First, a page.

Dry weather had eliminated the need to cut grass for two weeks. But, with the arrival of rain, grass began to grow again.
It was time to pull out the mower and take it for a walk around the yard – and, hook up the weed-wacker and sling some line.
The problem was I had a problem toe and couldn’t wear any shoes other than flip flops. As we all know (or should), flip flops and lawn mowers are a recipe for disaster.
Enter Daughter with a possible solution.
“I’m going to check out the new Walmart north of town…just opened a couple of days ago…hope to find some work shoes. Want to go with me?” she asked.
I did. I was to cut Mom’s grass later that day – I had promised and you KNOW you can’t break a promise to your mom!.
After looking through the boy’s shoes (I prefer boy’s shoes because the toe base is often wider than women’s) and coming up empty, I scanned the women’s shoes to see if there might be something I could wear. Or, something cheap that I could cut the toe out of.
Nothing. Notta. No way. (Who’s idea was it that women’s shoes should come to a point at the toes?? Hello…I have FIVE toes on both of my feet, not one large toe in the center of the end of my foot!)
As an afterthought, I moved to the men’s work shoes along the wall…you know…the steel-toed boots that take a licking and keep on kicking. I’d already looked through the boy’s work boots – nothing. And, the men’s shoes went no smaller than 7 1/2 – two sizes too large for me to wear.
And, they were high tops anyway and I prefer something lower for summer wear.
As I resigned myself to the fact that I would just have to break my promise to Mom or risk it all and just wear flip flops, I shoved aside an L-Cart stacked high with boxes and saw two pairs of women’s steel toed shoes. One was a boot. The other was low cut and looked like a walking shoe.
Before I ever tried it on I knew this would be the shoe. The toe base was high and wide.
I lifted the shoe (it was HEAVY) and examined it…perfect.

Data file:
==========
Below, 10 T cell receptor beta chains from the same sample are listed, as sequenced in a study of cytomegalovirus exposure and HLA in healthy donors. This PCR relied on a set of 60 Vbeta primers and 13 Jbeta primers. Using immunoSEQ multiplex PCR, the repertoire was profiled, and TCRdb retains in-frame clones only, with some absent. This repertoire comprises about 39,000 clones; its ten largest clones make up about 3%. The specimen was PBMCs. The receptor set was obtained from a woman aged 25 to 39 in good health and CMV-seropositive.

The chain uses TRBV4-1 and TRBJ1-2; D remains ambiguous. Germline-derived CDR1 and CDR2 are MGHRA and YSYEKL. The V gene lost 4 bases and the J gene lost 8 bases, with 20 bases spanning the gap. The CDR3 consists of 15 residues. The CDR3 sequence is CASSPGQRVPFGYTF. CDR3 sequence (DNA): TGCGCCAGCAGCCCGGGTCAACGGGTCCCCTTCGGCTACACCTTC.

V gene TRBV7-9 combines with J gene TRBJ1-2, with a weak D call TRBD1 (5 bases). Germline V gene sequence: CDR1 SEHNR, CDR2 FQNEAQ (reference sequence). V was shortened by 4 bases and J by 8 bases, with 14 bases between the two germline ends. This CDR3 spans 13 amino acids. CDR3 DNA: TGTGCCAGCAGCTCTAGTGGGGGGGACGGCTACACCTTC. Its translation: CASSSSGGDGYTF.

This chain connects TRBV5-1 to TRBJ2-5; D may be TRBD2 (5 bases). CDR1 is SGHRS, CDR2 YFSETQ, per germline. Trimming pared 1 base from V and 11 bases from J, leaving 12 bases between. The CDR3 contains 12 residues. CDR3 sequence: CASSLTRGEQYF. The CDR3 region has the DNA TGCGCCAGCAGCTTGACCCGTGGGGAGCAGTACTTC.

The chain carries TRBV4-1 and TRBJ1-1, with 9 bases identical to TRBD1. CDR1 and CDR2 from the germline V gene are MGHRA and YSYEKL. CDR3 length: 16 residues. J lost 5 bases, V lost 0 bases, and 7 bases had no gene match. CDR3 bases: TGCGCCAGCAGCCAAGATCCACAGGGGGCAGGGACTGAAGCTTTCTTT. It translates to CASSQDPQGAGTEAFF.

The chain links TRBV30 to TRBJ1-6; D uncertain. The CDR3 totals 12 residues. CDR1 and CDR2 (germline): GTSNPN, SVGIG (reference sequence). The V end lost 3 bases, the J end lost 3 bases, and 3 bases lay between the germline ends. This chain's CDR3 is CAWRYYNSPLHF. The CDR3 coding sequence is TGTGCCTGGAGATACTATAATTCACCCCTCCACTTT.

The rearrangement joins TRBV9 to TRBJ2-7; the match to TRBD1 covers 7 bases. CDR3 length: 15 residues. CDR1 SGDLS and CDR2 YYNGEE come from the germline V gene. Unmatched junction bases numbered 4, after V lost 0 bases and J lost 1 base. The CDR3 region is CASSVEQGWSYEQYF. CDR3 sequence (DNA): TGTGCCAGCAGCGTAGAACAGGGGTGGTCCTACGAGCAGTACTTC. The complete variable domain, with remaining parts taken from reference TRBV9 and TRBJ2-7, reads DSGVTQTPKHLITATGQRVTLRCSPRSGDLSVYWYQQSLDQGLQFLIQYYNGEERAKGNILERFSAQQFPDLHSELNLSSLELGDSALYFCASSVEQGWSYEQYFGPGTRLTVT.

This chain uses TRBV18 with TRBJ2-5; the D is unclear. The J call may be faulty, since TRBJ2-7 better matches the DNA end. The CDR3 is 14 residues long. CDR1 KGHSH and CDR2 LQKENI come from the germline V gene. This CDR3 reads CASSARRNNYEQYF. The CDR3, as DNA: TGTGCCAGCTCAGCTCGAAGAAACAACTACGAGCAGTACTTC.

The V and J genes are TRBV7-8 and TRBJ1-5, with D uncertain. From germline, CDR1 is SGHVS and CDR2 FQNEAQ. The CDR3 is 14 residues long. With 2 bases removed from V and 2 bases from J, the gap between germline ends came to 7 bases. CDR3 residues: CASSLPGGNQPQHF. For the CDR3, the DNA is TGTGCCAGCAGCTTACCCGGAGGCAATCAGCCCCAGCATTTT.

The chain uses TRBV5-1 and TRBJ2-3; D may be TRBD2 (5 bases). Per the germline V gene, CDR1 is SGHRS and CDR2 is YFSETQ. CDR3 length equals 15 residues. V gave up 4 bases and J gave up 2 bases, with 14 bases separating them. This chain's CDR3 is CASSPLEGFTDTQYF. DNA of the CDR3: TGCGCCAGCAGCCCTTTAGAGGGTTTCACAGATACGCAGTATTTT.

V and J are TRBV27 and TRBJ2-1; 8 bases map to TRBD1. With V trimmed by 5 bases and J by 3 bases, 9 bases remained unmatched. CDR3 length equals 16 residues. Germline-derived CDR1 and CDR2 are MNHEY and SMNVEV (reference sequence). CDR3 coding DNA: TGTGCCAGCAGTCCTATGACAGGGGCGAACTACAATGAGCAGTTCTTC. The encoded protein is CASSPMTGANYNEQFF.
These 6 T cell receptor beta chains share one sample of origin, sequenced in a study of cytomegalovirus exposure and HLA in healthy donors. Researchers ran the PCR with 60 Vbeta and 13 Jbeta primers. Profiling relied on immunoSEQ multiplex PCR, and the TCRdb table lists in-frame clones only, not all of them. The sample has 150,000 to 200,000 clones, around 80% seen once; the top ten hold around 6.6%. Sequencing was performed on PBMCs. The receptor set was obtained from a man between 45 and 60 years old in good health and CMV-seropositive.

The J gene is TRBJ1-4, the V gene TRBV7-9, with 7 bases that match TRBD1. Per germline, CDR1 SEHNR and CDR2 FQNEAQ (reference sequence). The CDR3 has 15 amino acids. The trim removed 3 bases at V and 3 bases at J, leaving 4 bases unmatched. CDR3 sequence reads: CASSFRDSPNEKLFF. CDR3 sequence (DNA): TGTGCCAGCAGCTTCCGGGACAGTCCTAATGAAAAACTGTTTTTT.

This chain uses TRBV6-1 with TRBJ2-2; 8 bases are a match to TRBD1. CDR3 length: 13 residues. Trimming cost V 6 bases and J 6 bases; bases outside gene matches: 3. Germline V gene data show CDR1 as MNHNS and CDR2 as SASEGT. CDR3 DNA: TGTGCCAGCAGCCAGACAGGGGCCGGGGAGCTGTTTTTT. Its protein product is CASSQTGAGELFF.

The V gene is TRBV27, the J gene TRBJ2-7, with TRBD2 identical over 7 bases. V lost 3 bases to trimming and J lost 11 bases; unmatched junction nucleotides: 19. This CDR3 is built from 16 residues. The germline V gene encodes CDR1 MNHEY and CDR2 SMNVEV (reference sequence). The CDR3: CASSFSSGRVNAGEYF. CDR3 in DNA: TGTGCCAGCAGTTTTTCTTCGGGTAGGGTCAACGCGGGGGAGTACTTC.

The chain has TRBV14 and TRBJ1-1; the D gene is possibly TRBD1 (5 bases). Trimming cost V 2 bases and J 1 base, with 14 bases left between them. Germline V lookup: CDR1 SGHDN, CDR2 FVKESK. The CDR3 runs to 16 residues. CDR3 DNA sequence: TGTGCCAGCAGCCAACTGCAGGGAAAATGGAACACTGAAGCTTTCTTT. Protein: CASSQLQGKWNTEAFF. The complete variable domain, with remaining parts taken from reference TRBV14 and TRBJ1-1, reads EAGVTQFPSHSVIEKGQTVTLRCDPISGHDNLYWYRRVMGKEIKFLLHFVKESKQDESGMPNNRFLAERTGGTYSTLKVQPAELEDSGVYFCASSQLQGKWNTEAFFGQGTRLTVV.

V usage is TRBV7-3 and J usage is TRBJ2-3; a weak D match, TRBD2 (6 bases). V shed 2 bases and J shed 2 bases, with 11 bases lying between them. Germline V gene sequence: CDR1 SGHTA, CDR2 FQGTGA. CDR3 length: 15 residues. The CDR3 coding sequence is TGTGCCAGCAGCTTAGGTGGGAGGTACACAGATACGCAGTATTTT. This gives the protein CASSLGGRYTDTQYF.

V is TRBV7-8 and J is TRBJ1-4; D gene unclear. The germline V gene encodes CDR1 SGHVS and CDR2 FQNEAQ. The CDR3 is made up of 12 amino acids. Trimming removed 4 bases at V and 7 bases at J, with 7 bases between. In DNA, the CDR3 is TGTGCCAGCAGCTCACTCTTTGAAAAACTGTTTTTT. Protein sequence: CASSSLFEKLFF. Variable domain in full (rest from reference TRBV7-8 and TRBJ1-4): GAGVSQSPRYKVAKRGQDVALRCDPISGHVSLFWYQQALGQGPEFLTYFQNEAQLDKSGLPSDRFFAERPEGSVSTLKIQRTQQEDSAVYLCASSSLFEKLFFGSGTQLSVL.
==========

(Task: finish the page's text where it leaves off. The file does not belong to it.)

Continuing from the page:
A box of size 7s was plucked from the stack below the display shoe and I eagerly began the process of trying it on (sans sock – gasp!).
Daughter watched as I removed the shoes from the box. I slipped my “bad foot” from its flip flop and lifted it to the shoe. I held my breath. This right food has suffered many injuries over the years and it’s demanding when it comes to fit. If I can get the right shoe on without cringing in pain, that’s a good sign. If I can take three steps without stopping to adjust something, that’s a wonderful sign.
If I can put it on, lace it up, stand, walk, jump, run…that shoe is going home with me – I don’t care how much it costs or what it looks like.
Cautiously and carefully I slipped my bandaged toe into the shoe and held my breath as I pushed it forward and felt my heel slip into place. It felt great! I wiggled my toes and there was no discomfort, no crowding…all was aaahhhh.
I quickly laced the shoe and stood on it. I wiggled my toes again. I walked up and down and then placed the left shoe on my eager foot. Again, I felt nothing but comfort.
I was in love. I walked up and down and marveled at the comfort of the shoes (and at how HEAVY they were). It was quickly decided that they would accompany me home – no matter the price, no matter the color, no matter the weight.
And, they did.
And, a pair of size 11s followed Daughter home, too. 😉
Later that day, I slipped on socks and slipped into the pink lined / pink laced steel-toed shoes and headed out to mow the grass. The shoes did better than expected. I was amazed and delighted that a pair of steel-toed shoes would be the answer to my foot misery!
And, no, the weight of the shoes was not a problem. The only time it was noticed was when I stepped up onto the porch. But, guess what – stubbing your toes in steel-toed shoes doesn’t hurt.
BUT stubbing your bare toes ON steel-toed shoes does. (Did I mention steel-toed shoes are HEAVY?!?)
Note to self: shove them farther under the bed next time and make sure they are facing heel out and not steel toe out.